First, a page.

Kuala Lumpur: Transparency International, the global coalition against corruption, has urged Tanjung Offshore to conduct a forensic audit in order to ease concerns from a group of minority shareholders who lodged a police report in March, alleging misleading statements made by the company to Bursa Malaysia.
The minority shareholders also suspected some other deals of the company to be highly irregular.
“The company’s accounts should also be audited by an independent party. The board must have an independent audit for greater transparency and this oversight will help prevent fraud, misuse of power and corruption,” Akhbar Satar, president of Transparency International Malaysia told local media Bernama.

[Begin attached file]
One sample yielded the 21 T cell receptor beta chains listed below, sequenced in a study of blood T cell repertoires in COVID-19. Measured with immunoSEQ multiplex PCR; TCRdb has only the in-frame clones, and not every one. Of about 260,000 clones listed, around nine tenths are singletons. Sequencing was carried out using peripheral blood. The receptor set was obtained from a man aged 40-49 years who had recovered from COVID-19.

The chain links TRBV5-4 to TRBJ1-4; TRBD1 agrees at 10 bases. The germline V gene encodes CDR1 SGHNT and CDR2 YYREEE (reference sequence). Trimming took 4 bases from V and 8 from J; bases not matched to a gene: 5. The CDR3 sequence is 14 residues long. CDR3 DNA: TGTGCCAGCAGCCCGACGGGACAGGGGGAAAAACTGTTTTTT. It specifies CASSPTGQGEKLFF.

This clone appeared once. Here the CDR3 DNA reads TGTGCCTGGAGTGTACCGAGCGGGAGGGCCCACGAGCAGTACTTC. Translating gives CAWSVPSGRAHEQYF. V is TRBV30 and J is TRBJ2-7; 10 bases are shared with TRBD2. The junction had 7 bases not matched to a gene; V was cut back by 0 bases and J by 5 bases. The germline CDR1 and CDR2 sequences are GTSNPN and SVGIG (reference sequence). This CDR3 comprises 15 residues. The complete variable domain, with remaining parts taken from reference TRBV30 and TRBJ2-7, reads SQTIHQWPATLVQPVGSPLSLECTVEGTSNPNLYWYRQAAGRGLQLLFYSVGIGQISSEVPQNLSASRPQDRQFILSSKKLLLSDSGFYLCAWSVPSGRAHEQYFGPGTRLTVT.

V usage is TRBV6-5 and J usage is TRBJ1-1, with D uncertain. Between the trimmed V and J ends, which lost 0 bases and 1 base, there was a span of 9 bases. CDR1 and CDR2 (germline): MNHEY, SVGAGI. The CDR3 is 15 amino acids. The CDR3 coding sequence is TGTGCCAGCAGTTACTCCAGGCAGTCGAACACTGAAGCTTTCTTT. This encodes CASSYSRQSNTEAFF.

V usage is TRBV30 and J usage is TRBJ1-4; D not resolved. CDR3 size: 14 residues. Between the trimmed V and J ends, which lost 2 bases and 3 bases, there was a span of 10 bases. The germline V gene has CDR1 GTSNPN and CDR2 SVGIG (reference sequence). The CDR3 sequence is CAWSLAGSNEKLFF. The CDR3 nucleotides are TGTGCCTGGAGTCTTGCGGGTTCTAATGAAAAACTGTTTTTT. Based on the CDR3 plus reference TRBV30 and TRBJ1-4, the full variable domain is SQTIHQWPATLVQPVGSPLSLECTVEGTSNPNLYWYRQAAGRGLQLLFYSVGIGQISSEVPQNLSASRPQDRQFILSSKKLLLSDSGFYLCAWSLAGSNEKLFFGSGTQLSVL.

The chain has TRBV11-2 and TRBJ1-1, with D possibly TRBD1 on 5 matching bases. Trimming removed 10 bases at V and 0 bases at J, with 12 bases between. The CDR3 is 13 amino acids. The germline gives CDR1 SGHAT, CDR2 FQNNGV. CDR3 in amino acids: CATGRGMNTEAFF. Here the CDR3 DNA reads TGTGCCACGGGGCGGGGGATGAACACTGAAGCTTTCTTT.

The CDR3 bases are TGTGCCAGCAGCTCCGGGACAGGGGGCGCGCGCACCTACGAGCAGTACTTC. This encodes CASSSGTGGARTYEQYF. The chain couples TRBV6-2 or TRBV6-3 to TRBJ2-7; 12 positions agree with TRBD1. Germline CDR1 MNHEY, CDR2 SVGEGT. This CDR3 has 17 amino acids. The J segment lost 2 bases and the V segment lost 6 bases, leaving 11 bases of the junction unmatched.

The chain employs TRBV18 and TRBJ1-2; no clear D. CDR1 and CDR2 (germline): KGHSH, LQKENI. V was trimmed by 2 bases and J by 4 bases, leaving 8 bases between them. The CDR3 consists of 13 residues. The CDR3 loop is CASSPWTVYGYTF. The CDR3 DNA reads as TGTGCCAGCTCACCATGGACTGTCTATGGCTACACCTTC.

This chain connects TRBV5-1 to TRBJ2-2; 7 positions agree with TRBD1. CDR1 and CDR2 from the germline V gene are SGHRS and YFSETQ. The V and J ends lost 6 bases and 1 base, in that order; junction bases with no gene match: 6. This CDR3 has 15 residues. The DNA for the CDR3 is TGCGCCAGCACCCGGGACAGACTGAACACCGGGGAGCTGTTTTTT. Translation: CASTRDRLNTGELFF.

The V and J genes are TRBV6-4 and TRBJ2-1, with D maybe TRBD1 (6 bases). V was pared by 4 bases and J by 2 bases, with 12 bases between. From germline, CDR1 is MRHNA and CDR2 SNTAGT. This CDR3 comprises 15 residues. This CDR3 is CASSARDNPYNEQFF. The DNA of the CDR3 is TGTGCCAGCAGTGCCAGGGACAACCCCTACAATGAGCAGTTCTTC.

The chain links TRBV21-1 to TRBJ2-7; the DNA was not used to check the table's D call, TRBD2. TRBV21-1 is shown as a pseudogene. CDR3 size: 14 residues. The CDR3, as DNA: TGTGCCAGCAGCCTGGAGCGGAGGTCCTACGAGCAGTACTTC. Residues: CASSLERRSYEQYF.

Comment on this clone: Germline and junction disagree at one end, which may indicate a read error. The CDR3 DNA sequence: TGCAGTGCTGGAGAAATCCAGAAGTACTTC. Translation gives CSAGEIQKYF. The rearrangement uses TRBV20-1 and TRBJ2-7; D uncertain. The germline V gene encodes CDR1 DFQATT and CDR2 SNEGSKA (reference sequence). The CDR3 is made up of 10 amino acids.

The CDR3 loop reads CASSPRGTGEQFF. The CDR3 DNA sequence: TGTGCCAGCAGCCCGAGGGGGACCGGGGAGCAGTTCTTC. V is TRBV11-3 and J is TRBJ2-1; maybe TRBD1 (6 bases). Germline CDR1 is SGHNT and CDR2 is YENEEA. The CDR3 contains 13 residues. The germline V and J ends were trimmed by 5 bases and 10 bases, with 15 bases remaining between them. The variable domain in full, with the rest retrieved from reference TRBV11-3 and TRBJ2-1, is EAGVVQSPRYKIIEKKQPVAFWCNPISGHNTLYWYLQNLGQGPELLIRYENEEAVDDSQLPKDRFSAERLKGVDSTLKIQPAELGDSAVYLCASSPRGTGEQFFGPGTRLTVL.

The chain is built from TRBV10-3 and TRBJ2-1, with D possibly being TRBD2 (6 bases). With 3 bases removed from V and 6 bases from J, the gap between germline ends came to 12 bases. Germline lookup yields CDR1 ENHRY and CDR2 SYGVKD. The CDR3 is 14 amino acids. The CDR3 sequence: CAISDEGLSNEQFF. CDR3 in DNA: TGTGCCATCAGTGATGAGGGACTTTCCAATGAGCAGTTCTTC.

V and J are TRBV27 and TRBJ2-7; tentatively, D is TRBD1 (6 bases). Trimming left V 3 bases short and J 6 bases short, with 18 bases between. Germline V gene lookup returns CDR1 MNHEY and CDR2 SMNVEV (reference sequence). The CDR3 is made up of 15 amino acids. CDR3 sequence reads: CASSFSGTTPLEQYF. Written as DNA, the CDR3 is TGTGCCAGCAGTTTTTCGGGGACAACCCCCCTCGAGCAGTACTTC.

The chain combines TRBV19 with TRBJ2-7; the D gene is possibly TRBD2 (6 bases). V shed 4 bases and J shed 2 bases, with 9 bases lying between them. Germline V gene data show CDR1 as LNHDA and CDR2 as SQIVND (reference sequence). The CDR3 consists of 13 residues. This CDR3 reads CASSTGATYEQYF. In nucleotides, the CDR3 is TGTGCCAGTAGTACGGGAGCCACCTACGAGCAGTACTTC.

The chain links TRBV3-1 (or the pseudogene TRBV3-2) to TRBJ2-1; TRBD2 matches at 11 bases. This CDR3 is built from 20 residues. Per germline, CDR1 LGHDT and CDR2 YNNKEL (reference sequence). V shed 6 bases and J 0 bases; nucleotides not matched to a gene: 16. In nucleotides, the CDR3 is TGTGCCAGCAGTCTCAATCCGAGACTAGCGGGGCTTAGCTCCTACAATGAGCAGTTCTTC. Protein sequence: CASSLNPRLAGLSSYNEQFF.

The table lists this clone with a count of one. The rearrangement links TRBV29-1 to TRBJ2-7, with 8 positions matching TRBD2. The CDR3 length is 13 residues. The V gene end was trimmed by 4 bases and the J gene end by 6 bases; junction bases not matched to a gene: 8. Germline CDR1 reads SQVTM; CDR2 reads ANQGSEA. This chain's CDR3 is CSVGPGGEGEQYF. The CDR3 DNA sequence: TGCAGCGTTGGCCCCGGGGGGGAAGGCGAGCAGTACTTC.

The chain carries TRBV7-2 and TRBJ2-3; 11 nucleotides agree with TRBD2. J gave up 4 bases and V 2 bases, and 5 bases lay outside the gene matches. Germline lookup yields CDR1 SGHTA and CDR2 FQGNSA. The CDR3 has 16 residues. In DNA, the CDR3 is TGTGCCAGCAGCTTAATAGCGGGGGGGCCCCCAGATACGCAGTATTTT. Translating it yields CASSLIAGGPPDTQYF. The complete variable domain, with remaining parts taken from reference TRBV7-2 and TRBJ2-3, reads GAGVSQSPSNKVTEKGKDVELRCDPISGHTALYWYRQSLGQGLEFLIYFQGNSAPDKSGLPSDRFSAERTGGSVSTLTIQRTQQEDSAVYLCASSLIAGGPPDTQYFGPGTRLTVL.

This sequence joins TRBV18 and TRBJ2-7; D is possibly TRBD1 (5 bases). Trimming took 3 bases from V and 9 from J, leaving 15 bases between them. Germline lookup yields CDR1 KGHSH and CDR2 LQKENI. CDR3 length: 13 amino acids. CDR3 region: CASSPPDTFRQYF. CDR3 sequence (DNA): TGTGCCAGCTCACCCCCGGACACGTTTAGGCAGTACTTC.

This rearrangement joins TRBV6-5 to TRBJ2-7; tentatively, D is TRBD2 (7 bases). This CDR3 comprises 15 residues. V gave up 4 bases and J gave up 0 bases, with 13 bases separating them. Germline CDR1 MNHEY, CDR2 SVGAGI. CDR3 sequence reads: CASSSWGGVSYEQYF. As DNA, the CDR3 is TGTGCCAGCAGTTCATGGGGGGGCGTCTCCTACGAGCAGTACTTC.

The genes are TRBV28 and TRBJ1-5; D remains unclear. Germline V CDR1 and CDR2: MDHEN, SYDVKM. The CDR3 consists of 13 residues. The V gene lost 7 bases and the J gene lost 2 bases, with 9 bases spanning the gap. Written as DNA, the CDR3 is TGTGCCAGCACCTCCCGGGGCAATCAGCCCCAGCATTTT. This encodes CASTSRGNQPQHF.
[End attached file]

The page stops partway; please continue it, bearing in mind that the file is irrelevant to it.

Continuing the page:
Akhbar said due to the various allegations made about the company’s affairs, it was only appropriate for law enforcement agencies to investigate and determine if there was any basis to it.
Last week, Tan Kean Soon, a non-executive director of Tanjung Offshore, also called an extraordinary general meeting (EGM) that will take place on March 27 to tackle issues on the lack of transparency and accountability in the company’s operation.
He also proposed to call on the four leading accounting firms to do a forensic audit on all the company’s transactions for transparency.
In February, Tanjung Offshore lodged a police report against two directors of the company, Tan Sri Tan Kean Soon and Muhammad Sabri bin Ab Ghani, who were suspended from their executive positions last month for alleged misconduct that may have contributed to the cancellation of Tanjung’s takeover of Bourbon Offshore Asia Pacific.